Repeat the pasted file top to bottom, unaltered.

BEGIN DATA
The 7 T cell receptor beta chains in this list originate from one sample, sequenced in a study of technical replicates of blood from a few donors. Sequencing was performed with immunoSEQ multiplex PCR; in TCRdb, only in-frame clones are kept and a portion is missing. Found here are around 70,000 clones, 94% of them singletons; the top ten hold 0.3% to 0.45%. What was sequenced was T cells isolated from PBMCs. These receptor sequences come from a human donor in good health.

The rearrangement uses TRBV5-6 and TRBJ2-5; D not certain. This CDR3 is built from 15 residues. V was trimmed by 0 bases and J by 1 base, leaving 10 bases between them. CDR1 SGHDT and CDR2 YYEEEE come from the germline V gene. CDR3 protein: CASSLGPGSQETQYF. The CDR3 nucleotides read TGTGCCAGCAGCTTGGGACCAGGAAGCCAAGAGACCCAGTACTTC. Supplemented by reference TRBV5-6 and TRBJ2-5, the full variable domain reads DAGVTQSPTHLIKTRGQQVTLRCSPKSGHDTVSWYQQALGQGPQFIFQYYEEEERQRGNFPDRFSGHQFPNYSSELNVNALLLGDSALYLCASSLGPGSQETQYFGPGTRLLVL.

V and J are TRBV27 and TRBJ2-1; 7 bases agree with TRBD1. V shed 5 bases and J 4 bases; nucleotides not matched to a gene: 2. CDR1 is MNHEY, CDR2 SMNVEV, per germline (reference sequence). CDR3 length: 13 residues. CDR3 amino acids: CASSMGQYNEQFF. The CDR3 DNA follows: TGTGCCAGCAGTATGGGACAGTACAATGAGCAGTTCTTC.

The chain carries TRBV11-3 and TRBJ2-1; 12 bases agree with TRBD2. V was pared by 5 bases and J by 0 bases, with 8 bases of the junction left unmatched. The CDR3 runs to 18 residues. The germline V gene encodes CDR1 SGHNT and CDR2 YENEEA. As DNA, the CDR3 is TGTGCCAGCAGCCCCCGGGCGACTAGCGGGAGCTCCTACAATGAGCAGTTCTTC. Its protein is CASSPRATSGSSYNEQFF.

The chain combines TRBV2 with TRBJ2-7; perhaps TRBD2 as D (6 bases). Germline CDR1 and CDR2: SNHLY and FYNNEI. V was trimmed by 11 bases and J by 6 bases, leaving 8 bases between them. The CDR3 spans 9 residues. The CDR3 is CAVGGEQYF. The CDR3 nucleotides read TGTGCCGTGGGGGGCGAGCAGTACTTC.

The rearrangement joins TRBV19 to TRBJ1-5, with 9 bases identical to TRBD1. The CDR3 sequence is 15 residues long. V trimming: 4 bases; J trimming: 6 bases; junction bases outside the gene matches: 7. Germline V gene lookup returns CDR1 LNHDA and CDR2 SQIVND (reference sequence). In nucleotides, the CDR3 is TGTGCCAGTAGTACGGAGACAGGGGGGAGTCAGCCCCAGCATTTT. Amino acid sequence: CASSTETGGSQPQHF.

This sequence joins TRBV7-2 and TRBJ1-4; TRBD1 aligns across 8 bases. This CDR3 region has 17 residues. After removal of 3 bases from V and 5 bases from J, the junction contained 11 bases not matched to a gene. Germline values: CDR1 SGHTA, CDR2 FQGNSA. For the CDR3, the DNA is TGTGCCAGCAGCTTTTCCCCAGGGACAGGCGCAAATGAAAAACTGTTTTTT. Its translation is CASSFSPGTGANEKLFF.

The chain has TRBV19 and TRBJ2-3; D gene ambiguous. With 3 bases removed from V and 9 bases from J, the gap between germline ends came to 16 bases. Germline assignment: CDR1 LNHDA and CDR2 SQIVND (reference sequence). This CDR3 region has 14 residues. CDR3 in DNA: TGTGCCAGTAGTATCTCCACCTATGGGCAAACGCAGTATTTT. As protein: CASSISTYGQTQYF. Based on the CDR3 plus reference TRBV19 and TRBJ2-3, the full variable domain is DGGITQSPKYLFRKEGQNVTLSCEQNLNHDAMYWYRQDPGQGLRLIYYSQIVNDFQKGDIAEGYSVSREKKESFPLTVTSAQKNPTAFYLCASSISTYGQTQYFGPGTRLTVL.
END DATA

The 7 T cell receptor beta chains in this list originate from one sample, sequenced in a study of technical replicates of blood from a few donors. Sequencing was performed with immunoSEQ multiplex PCR; in TCRdb, only in-frame clones are kept and a portion is missing. Found here are around 70,000 clones, 94% of them singletons; the top ten hold 0.3% to 0.45%. What was sequenced was T cells isolated from PBMCs. These receptor sequences come from a human donor in good health.

The rearrangement uses TRBV5-6 and TRBJ2-5; D not certain. This CDR3 is built from 15 residues. V was trimmed by 0 bases and J by 1 base, leaving 10 bases between them. CDR1 SGHDT and CDR2 YYEEEE come from the germline V gene. CDR3 protein: CASSLGPGSQETQYF. The CDR3 nucleotides read TGTGCCAGCAGCTTGGGACCAGGAAGCCAAGAGACCCAGTACTTC. Supplemented by reference TRBV5-6 and TRBJ2-5, the full variable domain reads DAGVTQSPTHLIKTRGQQVTLRCSPKSGHDTVSWYQQALGQGPQFIFQYYEEEERQRGNFPDRFSGHQFPNYSSELNVNALLLGDSALYLCASSLGPGSQETQYFGPGTRLLVL.

V and J are TRBV27 and TRBJ2-1; 7 bases agree with TRBD1. V shed 5 bases and J 4 bases; nucleotides not matched to a gene: 2. CDR1 is MNHEY, CDR2 SMNVEV, per germline (reference sequence). CDR3 length: 13 residues. CDR3 amino acids: CASSMGQYNEQFF. The CDR3 DNA follows: TGTGCCAGCAGTATGGGACAGTACAATGAGCAGTTCTTC.

The chain carries TRBV11-3 and TRBJ2-1; 12 bases agree with TRBD2. V was pared by 5 bases and J by 0 bases, with 8 bases of the junction left unmatched. The CDR3 runs to 18 residues. The germline V gene encodes CDR1 SGHNT and CDR2 YENEEA. As DNA, the CDR3 is TGTGCCAGCAGCCCCCGGGCGACTAGCGGGAGCTCCTACAATGAGCAGTTCTTC. Its protein is CASSPRATSGSSYNEQFF.

The chain combines TRBV2 with TRBJ2-7; perhaps TRBD2 as D (6 bases). Germline CDR1 and CDR2: SNHLY and FYNNEI. V was trimmed by 11 bases and J by 6 bases, leaving 8 bases between them. The CDR3 spans 9 residues. The CDR3 is CAVGGEQYF. The CDR3 nucleotides read TGTGCCGTGGGGGGCGAGCAGTACTTC.

The rearrangement joins TRBV19 to TRBJ1-5, with 9 bases identical to TRBD1. The CDR3 sequence is 15 residues long. V trimming: 4 bases; J trimming: 6 bases; junction bases outside the gene matches: 7. Germline V gene lookup returns CDR1 LNHDA and CDR2 SQIVND (reference sequence). In nucleotides, the CDR3 is TGTGCCAGTAGTACGGAGACAGGGGGGAGTCAGCCCCAGCATTTT. Amino acid sequence: CASSTETGGSQPQHF.

This sequence joins TRBV7-2 and TRBJ1-4; TRBD1 aligns across 8 bases. This CDR3 region has 17 residues. After removal of 3 bases from V and 5 bases from J, the junction contained 11 bases not matched to a gene. Germline values: CDR1 SGHTA, CDR2 FQGNSA. For the CDR3, the DNA is TGTGCCAGCAGCTTTTCCCCAGGGACAGGCGCAAATGAAAAACTGTTTTTT. Its translation is CASSFSPGTGANEKLFF.

The chain has TRBV19 and TRBJ2-3; D gene ambiguous. With 3 bases removed from V and 9 bases from J, the gap between germline ends came to 16 bases. Germline assignment: CDR1 LNHDA and CDR2 SQIVND (reference sequence). This CDR3 region has 14 residues. CDR3 in DNA: TGTGCCAGTAGTATCTCCACCTATGGGCAAACGCAGTATTTT. As protein: CASSISTYGQTQYF. Based on the CDR3 plus reference TRBV19 and TRBJ2-3, the full variable domain is DGGITQSPKYLFRKEGQNVTLSCEQNLNHDAMYWYRQDPGQGLRLIYYSQIVNDFQKGDIAEGYSVSREKKESFPLTVTSAQKNPTAFYLCASSISTYGQTQYFGPGTRLTVL.